the part about getting a boost by putting the swap
file on a different hard disk is not true. But it's a
start, if you want to do it without partitioning/
boot manager software.
Thanks, I'll be sure and read all before starting. I really appreciate
steering me in the right direction with this. I have partitioned drives
and screwed up and unscrewed most other things, but as you can tell from
still using 2000 it has been a long time since installed an OS.
On 12/25/2014 06:22 PM, Snuffy "Hub Cap" McKinney wrote:
I assure you that if you install XP on a partition /other/ than the one
where win2k is installed, it will work out fine and dual boot will
automatically be set up.
It is absolutely inadvisable to install XP on the same partition as Win2k.
One warning: If there is data on the partition where you install
XP....but sure NOT to format that partition. You should take the option
to "leave the file-system intact".
In the event of an error, be sure to back up all needed data first.
If your BIOS will let you assign the boot drives, the easiest way is
to install one system on a drive that is primary master and then swap
drives to the primary master on the other IDE adapter.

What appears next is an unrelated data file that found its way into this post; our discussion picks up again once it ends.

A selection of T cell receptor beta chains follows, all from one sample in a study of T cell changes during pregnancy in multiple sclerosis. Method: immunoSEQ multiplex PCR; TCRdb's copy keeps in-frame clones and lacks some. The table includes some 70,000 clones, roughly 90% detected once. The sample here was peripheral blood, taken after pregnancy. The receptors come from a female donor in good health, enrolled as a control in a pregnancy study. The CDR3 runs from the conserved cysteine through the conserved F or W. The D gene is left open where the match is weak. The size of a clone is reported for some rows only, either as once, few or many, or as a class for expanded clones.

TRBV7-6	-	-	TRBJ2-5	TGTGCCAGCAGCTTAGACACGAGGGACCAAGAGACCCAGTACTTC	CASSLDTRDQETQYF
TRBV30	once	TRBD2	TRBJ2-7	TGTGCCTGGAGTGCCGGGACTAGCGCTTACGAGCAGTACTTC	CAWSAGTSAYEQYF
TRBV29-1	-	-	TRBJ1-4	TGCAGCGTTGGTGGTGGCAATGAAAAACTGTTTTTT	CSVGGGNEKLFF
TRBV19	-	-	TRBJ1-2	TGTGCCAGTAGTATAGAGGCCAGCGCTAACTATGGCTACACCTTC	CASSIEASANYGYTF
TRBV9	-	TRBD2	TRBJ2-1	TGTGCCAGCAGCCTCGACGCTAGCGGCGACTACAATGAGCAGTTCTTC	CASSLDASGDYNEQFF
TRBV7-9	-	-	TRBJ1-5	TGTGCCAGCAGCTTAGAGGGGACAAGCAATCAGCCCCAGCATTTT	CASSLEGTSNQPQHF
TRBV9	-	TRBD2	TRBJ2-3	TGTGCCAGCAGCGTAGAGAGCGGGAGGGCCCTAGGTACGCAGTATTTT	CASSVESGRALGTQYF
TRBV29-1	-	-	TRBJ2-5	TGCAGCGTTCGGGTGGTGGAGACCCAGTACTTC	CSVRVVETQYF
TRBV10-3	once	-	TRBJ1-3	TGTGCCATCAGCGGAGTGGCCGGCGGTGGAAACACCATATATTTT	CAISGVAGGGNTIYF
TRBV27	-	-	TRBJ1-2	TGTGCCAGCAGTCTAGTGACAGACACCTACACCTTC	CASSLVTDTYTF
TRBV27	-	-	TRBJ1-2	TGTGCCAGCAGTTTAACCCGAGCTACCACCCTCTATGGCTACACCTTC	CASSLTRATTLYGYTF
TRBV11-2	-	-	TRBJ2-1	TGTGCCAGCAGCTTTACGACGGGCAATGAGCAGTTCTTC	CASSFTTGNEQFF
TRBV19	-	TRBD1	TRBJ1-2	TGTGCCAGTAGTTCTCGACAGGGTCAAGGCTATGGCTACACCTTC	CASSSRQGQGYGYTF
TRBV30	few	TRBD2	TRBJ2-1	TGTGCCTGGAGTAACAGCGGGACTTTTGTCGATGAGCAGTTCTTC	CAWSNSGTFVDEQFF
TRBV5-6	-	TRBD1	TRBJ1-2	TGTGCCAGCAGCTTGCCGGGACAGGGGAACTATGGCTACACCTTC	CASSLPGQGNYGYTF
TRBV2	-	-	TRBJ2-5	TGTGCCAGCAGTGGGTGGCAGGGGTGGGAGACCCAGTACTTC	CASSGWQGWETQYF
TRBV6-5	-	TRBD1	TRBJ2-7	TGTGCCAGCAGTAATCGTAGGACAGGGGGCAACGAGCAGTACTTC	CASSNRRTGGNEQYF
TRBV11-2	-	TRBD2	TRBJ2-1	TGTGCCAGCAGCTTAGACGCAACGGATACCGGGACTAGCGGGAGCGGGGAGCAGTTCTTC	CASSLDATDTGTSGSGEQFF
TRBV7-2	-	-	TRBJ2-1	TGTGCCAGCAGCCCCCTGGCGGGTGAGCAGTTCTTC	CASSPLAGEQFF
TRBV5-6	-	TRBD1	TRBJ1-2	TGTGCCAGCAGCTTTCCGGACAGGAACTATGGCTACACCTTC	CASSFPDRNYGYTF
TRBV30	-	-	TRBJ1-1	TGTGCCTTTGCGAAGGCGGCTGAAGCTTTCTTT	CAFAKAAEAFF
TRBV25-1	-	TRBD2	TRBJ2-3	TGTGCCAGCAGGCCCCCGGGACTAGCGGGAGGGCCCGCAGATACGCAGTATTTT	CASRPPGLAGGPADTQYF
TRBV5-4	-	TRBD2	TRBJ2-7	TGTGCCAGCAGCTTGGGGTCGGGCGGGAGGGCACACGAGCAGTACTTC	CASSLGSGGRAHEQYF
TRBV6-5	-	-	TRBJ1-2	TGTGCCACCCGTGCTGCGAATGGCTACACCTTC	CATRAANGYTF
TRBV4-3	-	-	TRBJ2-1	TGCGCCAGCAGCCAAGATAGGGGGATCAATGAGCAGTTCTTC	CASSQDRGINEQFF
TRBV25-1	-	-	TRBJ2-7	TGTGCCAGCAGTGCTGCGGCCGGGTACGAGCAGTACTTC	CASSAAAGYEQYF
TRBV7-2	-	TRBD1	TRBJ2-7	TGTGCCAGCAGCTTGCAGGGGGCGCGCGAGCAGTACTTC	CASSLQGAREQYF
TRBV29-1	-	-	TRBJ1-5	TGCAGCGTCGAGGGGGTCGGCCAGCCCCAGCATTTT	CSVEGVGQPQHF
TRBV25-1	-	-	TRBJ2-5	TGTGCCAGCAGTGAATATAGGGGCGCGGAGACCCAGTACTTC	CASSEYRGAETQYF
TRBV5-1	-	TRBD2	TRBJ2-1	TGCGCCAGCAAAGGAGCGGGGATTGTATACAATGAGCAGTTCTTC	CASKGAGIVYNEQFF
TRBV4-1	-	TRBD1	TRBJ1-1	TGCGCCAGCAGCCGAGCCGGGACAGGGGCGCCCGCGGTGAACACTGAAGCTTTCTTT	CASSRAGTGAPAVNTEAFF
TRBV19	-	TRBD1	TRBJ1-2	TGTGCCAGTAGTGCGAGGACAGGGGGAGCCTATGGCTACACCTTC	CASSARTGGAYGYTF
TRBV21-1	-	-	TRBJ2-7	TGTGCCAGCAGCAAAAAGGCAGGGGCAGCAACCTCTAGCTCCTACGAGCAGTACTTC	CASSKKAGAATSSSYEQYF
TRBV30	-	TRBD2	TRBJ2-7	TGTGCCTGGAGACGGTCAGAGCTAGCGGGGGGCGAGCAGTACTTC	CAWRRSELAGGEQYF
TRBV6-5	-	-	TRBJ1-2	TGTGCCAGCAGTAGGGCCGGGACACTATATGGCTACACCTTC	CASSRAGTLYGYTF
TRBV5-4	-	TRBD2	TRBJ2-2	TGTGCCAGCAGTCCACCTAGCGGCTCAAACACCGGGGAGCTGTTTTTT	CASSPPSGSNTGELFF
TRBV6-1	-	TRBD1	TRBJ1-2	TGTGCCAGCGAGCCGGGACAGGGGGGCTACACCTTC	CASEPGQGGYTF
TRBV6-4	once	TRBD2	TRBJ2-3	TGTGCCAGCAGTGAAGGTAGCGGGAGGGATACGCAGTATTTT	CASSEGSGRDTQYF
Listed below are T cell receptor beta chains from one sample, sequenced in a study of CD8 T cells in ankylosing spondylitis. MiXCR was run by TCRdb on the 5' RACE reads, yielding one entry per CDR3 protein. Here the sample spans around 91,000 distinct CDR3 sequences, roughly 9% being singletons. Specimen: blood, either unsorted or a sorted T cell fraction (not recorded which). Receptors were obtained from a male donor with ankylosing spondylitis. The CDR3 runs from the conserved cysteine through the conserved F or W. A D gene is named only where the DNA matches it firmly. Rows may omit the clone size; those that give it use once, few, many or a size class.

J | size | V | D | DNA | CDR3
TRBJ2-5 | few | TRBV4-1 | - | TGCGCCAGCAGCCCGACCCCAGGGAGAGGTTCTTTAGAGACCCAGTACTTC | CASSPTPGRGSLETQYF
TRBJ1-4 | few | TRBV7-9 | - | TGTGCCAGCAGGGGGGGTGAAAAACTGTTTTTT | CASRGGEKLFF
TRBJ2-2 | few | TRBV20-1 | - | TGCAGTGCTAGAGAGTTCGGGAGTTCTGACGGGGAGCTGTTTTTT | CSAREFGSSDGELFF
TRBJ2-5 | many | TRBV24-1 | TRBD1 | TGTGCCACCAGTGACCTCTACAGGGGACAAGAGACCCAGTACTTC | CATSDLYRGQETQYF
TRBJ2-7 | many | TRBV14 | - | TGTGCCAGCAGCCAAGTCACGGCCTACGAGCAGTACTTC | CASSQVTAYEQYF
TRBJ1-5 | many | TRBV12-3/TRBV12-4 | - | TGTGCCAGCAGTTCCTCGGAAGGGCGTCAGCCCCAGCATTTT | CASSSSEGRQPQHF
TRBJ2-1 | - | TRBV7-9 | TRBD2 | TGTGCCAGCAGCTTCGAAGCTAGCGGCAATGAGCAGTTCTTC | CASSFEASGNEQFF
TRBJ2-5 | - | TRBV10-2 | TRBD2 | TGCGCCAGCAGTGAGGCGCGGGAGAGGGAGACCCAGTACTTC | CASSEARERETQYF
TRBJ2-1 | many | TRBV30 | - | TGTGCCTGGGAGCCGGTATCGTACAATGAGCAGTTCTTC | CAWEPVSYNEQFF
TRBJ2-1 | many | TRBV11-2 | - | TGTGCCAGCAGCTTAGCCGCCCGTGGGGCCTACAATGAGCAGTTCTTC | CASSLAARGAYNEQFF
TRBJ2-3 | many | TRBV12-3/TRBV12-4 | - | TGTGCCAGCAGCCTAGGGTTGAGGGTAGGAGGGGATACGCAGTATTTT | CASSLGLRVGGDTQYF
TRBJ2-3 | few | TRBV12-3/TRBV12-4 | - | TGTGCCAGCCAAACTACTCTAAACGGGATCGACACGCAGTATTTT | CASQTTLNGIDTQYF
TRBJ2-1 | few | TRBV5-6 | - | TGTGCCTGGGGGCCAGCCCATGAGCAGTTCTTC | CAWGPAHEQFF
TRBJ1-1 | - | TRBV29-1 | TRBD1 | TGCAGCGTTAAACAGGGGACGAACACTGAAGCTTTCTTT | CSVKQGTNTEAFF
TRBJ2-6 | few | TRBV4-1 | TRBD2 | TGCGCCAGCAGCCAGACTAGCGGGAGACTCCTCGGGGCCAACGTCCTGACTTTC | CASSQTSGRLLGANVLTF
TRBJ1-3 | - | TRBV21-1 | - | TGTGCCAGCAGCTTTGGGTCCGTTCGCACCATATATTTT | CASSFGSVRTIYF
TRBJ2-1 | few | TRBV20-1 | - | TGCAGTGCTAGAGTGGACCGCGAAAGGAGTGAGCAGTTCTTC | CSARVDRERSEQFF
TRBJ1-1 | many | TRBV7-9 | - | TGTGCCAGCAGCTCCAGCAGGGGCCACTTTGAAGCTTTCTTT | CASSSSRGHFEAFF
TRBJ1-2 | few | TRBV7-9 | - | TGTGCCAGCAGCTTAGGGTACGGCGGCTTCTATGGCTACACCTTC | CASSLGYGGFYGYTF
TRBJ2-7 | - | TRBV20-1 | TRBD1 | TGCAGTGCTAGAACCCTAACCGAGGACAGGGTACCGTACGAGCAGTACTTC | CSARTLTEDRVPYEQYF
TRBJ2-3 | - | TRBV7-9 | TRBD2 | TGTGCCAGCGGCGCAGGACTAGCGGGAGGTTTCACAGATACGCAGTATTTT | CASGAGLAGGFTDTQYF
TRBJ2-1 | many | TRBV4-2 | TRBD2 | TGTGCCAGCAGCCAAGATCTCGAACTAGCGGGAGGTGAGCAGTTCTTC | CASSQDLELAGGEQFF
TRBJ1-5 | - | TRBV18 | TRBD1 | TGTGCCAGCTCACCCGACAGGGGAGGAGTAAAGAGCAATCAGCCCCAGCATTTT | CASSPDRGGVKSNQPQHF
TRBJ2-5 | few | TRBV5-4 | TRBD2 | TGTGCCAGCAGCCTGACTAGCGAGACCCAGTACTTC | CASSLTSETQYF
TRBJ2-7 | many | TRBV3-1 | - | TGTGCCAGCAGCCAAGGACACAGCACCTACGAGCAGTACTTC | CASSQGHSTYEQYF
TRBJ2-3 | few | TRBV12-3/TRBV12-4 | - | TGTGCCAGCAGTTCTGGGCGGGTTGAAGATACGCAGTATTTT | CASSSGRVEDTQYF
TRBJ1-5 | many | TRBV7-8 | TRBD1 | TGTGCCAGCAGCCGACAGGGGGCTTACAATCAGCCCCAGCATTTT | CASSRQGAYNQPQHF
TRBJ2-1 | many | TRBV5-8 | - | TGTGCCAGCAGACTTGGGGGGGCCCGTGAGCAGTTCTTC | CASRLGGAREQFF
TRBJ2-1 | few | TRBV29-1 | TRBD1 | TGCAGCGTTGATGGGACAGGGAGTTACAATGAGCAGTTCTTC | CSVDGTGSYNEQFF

Another option is to boot from a thumb drive if your system supports
My C: is XP, the D: (FAT) has a W/98 loader on it and the J drive, a
thumb boots DOS 6.3.
The only drive either can see is J: and D:
An F12 at POST pops up an option screen that lets me assign C: (the
I never had Linux erase Windows. What did happen is Windows (or Windows
software) mess up the Linux bootloader. The software would write it's
anti-user code to track 1 of the disk, which is where Linux puts it's
This isn't supposed to happen with a modern GPT boot, although 2000
doesn't support GPT and IIRC XP does (in the 64-bit version) but won't
boot from it.
Using 2 physical drives should avoid the problem.
Another solution is using a virtual machine (or 2).
On 12/25/2014 10:18 AM, Snuffy "Hub Cap" McKinney wrote:
Been watching this thread and things don't quite "add up".
Would be helpful if you disclosed your special situation so that
other alternatives might be presented.
I can tell you from experience that dual booting is a major PITA.
Something as simple as reading newsgroups is a hassle.